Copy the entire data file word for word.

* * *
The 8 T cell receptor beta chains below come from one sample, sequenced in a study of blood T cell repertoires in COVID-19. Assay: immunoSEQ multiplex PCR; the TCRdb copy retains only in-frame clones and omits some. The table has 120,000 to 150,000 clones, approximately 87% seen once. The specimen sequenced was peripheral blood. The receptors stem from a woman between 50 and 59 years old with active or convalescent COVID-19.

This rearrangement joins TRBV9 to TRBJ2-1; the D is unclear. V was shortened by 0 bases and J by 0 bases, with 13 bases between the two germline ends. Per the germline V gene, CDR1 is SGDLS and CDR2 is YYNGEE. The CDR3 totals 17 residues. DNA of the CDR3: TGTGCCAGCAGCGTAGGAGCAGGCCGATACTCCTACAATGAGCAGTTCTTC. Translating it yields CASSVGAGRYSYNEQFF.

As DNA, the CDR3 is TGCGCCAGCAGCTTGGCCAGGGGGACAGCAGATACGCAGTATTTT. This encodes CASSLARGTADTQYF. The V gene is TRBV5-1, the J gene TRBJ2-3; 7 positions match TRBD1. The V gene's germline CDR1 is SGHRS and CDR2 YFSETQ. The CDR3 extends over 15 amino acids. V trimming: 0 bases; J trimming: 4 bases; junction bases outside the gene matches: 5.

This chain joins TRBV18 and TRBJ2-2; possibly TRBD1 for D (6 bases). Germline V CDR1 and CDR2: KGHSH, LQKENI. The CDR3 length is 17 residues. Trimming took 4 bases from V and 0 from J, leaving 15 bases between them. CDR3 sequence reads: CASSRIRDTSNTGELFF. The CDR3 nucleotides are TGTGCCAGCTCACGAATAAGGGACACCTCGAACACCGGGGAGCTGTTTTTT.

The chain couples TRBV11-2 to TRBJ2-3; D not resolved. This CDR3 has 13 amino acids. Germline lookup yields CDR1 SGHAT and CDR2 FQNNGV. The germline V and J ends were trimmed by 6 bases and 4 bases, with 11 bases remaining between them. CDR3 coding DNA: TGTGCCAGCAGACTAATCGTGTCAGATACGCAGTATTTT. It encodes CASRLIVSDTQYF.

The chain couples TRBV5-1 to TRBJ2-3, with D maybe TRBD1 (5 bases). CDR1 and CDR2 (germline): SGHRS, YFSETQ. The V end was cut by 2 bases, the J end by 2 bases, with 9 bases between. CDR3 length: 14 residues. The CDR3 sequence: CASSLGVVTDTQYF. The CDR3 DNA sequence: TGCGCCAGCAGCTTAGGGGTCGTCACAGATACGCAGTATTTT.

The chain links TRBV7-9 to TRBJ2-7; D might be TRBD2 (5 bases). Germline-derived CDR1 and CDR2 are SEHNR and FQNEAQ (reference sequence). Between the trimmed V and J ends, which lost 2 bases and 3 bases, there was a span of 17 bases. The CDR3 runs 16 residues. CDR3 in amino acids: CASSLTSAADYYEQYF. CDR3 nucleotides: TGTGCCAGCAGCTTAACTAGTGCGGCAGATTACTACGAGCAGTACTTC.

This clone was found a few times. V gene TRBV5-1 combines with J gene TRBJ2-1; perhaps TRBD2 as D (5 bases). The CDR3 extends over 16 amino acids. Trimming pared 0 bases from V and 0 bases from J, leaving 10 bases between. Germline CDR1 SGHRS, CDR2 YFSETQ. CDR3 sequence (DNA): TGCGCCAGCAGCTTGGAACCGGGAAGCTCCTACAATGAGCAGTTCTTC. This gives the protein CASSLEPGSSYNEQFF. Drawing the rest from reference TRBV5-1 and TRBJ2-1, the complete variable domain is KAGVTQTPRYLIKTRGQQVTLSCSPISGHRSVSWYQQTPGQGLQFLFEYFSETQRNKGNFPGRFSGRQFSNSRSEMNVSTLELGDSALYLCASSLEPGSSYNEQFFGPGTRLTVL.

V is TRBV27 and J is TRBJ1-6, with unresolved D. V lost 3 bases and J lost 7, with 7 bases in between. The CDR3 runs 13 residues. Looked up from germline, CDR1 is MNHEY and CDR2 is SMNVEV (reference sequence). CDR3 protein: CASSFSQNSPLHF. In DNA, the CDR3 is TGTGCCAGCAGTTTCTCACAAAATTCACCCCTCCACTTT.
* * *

The 8 T cell receptor beta chains below come from one sample, sequenced in a study of blood T cell repertoires in COVID-19. Assay: immunoSEQ multiplex PCR; the TCRdb copy retains only in-frame clones and omits some. The table has 120,000 to 150,000 clones, approximately 87% seen once. The specimen sequenced was peripheral blood. The receptors stem from a woman between 50 and 59 years old with active or convalescent COVID-19.

This rearrangement joins TRBV9 to TRBJ2-1; the D is unclear. V was shortened by 0 bases and J by 0 bases, with 13 bases between the two germline ends. Per the germline V gene, CDR1 is SGDLS and CDR2 is YYNGEE. The CDR3 totals 17 residues. DNA of the CDR3: TGTGCCAGCAGCGTAGGAGCAGGCCGATACTCCTACAATGAGCAGTTCTTC. Translating it yields CASSVGAGRYSYNEQFF.

As DNA, the CDR3 is TGCGCCAGCAGCTTGGCCAGGGGGACAGCAGATACGCAGTATTTT. This encodes CASSLARGTADTQYF. The V gene is TRBV5-1, the J gene TRBJ2-3; 7 positions match TRBD1. The V gene's germline CDR1 is SGHRS and CDR2 YFSETQ. The CDR3 extends over 15 amino acids. V trimming: 0 bases; J trimming: 4 bases; junction bases outside the gene matches: 5.

This chain joins TRBV18 and TRBJ2-2; possibly TRBD1 for D (6 bases). Germline V CDR1 and CDR2: KGHSH, LQKENI. The CDR3 length is 17 residues. Trimming took 4 bases from V and 0 from J, leaving 15 bases between them. CDR3 sequence reads: CASSRIRDTSNTGELFF. The CDR3 nucleotides are TGTGCCAGCTCACGAATAAGGGACACCTCGAACACCGGGGAGCTGTTTTTT.

The chain couples TRBV11-2 to TRBJ2-3; D not resolved. This CDR3 has 13 amino acids. Germline lookup yields CDR1 SGHAT and CDR2 FQNNGV. The germline V and J ends were trimmed by 6 bases and 4 bases, with 11 bases remaining between them. CDR3 coding DNA: TGTGCCAGCAGACTAATCGTGTCAGATACGCAGTATTTT. It encodes CASRLIVSDTQYF.

The chain couples TRBV5-1 to TRBJ2-3, with D maybe TRBD1 (5 bases). CDR1 and CDR2 (germline): SGHRS, YFSETQ. The V end was cut by 2 bases, the J end by 2 bases, with 9 bases between. CDR3 length: 14 residues. The CDR3 sequence: CASSLGVVTDTQYF. The CDR3 DNA sequence: TGCGCCAGCAGCTTAGGGGTCGTCACAGATACGCAGTATTTT.

The chain links TRBV7-9 to TRBJ2-7; D might be TRBD2 (5 bases). Germline-derived CDR1 and CDR2 are SEHNR and FQNEAQ (reference sequence). Between the trimmed V and J ends, which lost 2 bases and 3 bases, there was a span of 17 bases. The CDR3 runs 16 residues. CDR3 in amino acids: CASSLTSAADYYEQYF. CDR3 nucleotides: TGTGCCAGCAGCTTAACTAGTGCGGCAGATTACTACGAGCAGTACTTC.

This clone was found a few times. V gene TRBV5-1 combines with J gene TRBJ2-1; perhaps TRBD2 as D (5 bases). The CDR3 extends over 16 amino acids. Trimming pared 0 bases from V and 0 bases from J, leaving 10 bases between. Germline CDR1 SGHRS, CDR2 YFSETQ. CDR3 sequence (DNA): TGCGCCAGCAGCTTGGAACCGGGAAGCTCCTACAATGAGCAGTTCTTC. This gives the protein CASSLEPGSSYNEQFF. Drawing the rest from reference TRBV5-1 and TRBJ2-1, the complete variable domain is KAGVTQTPRYLIKTRGQQVTLSCSPISGHRSVSWYQQTPGQGLQFLFEYFSETQRNKGNFPGRFSGRQFSNSRSEMNVSTLELGDSALYLCASSLEPGSSYNEQFFGPGTRLTVL.

V is TRBV27 and J is TRBJ1-6, with unresolved D. V lost 3 bases and J lost 7, with 7 bases in between. The CDR3 runs 13 residues. Looked up from germline, CDR1 is MNHEY and CDR2 is SMNVEV (reference sequence). CDR3 protein: CASSFSQNSPLHF. In DNA, the CDR3 is TGTGCCAGCAGTTTCTCACAAAATTCACCCCTCCACTTT.